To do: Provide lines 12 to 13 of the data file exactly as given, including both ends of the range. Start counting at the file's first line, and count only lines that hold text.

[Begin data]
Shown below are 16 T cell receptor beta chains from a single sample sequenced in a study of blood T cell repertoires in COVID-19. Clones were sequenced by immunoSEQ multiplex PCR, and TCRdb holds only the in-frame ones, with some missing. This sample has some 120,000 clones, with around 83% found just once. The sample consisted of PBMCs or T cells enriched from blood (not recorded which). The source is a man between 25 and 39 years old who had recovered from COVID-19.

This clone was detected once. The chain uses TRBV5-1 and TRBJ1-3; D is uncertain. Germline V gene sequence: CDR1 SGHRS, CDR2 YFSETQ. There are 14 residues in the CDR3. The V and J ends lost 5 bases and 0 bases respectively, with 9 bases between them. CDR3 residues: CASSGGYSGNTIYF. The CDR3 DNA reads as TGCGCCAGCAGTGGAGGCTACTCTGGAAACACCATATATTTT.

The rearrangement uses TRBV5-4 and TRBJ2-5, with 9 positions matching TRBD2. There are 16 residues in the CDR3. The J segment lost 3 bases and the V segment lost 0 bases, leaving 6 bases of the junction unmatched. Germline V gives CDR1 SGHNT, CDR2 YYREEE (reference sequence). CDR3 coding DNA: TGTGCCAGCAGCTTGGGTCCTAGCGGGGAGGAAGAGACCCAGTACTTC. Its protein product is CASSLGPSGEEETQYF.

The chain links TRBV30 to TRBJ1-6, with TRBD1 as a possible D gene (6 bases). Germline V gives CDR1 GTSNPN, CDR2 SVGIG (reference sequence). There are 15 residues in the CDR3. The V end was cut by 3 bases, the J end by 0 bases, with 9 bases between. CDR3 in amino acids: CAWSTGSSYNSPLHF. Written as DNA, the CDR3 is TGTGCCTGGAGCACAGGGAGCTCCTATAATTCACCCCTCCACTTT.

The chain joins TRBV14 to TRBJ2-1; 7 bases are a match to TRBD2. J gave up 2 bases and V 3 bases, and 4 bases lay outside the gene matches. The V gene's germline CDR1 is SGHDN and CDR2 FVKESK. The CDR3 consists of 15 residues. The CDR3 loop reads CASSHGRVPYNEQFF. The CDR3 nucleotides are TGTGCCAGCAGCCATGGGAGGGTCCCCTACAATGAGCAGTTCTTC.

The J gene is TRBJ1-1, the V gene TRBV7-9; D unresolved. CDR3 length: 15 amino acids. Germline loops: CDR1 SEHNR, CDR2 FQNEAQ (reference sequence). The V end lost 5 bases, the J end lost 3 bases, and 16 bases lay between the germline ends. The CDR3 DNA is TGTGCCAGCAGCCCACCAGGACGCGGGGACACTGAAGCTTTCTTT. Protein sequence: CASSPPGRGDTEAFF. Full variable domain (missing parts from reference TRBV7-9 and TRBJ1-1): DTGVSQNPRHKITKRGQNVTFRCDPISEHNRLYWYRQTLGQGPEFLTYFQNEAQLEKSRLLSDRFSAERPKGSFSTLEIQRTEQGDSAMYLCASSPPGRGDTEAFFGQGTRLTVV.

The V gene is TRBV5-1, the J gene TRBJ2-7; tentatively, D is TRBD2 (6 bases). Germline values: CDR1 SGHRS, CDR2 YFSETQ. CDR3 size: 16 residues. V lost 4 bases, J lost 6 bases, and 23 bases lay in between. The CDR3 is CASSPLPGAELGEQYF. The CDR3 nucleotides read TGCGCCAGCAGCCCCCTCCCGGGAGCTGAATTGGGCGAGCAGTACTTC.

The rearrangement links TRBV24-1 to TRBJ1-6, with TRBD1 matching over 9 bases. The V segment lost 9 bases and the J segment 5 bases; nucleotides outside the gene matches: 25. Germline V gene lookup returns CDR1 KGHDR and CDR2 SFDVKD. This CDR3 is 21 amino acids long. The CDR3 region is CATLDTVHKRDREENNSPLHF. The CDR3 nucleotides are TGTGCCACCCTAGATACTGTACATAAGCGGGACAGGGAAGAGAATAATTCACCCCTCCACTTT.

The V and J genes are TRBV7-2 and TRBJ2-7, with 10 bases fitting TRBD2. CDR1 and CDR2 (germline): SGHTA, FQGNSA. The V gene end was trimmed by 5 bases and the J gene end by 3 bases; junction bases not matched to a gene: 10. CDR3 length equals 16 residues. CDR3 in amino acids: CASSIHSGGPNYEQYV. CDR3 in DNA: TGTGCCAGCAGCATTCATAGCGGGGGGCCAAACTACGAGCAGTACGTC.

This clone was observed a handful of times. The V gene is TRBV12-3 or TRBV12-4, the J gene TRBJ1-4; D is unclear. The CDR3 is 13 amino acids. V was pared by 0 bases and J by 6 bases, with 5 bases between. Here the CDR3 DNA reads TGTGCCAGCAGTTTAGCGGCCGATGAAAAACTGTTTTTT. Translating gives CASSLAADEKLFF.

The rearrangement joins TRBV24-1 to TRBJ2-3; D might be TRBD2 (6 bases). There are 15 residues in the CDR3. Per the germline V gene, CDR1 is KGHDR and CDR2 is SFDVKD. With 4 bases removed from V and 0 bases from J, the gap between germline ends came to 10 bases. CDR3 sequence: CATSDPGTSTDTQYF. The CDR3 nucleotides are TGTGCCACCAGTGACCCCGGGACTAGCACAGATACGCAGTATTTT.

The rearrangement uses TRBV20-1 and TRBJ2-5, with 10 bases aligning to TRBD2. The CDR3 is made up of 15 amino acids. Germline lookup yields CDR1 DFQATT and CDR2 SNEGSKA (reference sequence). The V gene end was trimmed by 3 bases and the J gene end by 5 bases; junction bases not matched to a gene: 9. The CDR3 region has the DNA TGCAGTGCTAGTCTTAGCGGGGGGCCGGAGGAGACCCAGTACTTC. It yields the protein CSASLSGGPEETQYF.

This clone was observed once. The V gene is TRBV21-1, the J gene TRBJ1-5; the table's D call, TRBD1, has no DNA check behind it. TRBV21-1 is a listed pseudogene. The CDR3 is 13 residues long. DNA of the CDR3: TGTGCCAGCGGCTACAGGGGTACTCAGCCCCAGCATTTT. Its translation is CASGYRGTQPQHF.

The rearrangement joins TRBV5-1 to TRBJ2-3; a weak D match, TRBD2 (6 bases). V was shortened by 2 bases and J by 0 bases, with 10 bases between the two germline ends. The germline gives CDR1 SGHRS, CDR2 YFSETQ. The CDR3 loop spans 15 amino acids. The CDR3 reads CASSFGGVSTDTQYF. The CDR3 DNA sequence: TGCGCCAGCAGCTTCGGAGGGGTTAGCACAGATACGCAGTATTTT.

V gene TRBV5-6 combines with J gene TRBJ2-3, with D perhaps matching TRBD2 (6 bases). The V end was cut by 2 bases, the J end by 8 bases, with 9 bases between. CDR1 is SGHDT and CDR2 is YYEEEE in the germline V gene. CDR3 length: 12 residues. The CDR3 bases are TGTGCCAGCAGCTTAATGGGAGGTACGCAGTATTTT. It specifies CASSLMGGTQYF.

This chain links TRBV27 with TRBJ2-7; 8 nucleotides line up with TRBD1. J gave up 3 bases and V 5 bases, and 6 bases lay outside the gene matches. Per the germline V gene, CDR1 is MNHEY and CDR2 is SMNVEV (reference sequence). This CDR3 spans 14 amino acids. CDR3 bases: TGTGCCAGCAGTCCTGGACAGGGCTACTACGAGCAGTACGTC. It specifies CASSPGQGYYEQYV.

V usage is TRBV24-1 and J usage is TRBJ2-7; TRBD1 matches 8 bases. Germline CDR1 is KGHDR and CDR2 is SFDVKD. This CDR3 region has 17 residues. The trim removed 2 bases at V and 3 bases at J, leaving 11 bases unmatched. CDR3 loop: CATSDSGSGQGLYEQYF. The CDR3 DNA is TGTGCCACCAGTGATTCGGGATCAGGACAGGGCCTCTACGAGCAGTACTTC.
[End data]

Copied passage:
The rearrangement uses TRBV20-1 and TRBJ2-5, with 10 bases aligning to TRBD2. The CDR3 is made up of 15 amino acids. Germline lookup yields CDR1 DFQATT and CDR2 SNEGSKA (reference sequence). The V gene end was trimmed by 3 bases and the J gene end by 5 bases; junction bases not matched to a gene: 9. The CDR3 region has the DNA TGCAGTGCTAGTCTTAGCGGGGGGCCGGAGGAGACCCAGTACTTC. It yields the protein CSASLSGGPEETQYF.

This clone was observed once. The V gene is TRBV21-1, the J gene TRBJ1-5; the table's D call, TRBD1, has no DNA check behind it. TRBV21-1 is a listed pseudogene. The CDR3 is 13 residues long. DNA of the CDR3: TGTGCCAGCGGCTACAGGGGTACTCAGCCCCAGCATTTT. Its translation is CASGYRGTQPQHF.